On Friday, Mr. Pence assured skeptical governors that “the Senate health care bill strengthens and secures Medicaid for the neediest in our society,” putting the program, which serves more than 70 million low-income people, on “a path to long-term sustainability.”

But Ms. Collins said: “I would respectfully disagree with the vice president’s analysis. This bill would impose fundamental, sweeping changes in the Medicaid program, and those include very deep cuts. That would affect some of the most vulnerable people in our society, including disabled children, poor seniors. It would affect our rural hospitals and our nursing homes. And they would have a very difficult time even staying in existence.”

She added, “There are about eight to 10 Republican senators who have serious concerns about this bill.”

Republicans hold 52 Senate seats, and all Democratic senators oppose the bill. Ms. Collins and Senator Rand Paul, Republican of Kentucky, have said they will vote against even starting the debate, meaning all other Republican senators need to vote for the legislation if it is to pass.

Mr. Paul’s reasons for opposing the bill are very different from Ms. Collins’s; he says it retains too much of the Affordable Care Act. And he predicted that support for the legislation would erode because of the delay prompted by Mr. McCain’s absence.

“The longer the bill’s out there, the more conservative Republicans are going to discover that it’s not repeal,” he said Sunday on CBS’s “Face the Nation.” “And the more that everybody’s going to discover that it keeps the fundamental flaw of Obamacare. It keeps the insurance mandates that cause the prices to rise, which chase young, healthy people out of the marketplace and leads to what people call adverse selection, where you have a sicker and sicker insurance pool and the premiums keep rising through the roof.”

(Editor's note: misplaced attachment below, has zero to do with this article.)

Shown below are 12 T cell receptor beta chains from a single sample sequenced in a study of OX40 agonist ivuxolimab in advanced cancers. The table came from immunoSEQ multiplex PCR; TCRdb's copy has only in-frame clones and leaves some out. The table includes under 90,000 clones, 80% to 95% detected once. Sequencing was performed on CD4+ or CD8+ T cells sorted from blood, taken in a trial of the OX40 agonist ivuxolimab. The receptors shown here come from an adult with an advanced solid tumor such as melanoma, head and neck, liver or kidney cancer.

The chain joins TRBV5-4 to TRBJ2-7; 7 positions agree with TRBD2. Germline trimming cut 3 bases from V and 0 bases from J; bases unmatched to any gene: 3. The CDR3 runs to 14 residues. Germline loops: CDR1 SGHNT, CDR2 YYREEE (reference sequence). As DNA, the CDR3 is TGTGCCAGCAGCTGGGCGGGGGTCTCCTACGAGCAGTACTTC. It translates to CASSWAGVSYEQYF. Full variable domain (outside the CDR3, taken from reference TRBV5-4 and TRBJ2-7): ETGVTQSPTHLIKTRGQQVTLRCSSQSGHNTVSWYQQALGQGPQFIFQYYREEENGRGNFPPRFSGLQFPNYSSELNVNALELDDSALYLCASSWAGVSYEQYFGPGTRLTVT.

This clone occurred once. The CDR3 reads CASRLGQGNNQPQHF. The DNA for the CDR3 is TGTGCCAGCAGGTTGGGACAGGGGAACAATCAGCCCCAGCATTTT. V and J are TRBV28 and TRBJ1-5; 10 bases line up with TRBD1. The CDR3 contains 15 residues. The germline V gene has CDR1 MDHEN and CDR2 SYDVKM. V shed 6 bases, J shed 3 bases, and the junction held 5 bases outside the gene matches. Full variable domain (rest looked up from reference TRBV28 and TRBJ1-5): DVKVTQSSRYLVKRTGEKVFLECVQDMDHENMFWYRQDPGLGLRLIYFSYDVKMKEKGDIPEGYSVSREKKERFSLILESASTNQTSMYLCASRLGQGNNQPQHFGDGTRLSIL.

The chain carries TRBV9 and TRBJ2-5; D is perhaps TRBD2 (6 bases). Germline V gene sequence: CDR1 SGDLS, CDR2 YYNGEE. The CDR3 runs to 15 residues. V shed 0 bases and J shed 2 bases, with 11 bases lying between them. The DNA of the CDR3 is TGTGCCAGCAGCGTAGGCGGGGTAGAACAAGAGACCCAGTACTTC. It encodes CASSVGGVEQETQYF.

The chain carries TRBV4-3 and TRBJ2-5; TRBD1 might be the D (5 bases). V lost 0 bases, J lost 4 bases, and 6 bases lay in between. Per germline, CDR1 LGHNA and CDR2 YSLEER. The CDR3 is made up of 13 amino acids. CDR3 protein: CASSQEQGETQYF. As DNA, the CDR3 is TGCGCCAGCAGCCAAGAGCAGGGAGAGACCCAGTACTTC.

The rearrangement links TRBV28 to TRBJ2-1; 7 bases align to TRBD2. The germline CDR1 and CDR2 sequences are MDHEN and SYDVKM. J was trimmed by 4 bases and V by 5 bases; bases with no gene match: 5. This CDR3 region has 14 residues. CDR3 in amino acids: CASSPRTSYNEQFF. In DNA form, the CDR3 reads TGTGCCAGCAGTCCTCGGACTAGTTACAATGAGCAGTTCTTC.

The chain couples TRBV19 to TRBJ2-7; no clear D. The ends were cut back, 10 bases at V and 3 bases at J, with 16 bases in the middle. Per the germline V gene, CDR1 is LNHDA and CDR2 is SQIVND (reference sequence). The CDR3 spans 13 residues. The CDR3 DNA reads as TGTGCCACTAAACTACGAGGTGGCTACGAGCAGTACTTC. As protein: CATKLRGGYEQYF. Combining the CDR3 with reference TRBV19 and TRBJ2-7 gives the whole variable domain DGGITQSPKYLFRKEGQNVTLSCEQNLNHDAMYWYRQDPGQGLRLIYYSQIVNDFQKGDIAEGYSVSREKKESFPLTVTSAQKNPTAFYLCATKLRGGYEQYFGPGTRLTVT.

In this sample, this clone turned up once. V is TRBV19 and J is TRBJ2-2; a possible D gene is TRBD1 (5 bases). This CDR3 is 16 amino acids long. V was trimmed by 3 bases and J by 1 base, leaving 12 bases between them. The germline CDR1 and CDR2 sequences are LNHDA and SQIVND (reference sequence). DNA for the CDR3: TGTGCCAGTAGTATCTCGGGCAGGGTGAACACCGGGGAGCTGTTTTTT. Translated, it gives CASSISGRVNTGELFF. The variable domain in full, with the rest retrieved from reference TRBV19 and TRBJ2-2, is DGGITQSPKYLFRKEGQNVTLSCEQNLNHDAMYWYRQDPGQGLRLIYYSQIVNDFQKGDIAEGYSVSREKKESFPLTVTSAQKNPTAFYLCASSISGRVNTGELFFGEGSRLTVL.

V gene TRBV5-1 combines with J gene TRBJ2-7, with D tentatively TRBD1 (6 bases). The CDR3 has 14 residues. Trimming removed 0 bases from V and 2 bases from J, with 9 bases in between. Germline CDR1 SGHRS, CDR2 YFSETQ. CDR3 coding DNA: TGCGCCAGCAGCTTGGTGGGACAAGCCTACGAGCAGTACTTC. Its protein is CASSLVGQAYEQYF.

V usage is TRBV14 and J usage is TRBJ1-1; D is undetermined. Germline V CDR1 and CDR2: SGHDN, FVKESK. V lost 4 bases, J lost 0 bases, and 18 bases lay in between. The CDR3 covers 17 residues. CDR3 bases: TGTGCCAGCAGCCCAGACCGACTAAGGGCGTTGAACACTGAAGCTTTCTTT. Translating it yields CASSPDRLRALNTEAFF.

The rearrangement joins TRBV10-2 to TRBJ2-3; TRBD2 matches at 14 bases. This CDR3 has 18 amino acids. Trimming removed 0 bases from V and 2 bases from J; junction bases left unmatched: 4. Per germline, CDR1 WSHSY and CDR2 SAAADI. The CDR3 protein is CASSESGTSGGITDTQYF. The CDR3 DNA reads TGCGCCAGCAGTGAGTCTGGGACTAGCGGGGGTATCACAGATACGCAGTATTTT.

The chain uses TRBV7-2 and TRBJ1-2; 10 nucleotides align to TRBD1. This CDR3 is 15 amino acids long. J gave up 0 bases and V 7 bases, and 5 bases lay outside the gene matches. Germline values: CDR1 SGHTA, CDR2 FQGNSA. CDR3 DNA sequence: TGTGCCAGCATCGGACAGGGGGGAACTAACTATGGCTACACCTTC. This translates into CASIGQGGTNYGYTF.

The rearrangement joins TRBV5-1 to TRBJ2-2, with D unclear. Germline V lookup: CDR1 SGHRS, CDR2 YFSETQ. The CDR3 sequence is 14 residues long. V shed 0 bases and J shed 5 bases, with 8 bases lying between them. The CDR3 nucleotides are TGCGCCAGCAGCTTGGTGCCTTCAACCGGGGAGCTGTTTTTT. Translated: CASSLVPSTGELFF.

Voters “elected us to repeal Obamacare,” Mr. Paul added. But with the bill drafted by Mr. McConnell, the senior senator from his home state, he said, “we’re going to keep most of the taxes, keep the regs, keep the subsidies and create a giant bailout superfund for the insurance companies.”

The Senate Democratic leader, Chuck Schumer of New York, said Sunday that he did not think delaying the vote would change the outcome.

“Time is not the problem in the present health care bill,” Mr. Schumer said. “The problem is the substance. It slashes Medicaid, which has become something that helps middle-class New Yorkers — millions of them, literally — and millions of Americans.”

The delay gives critics of the repeal bill more time to investigate numbers being used by the Trump administration to defend it.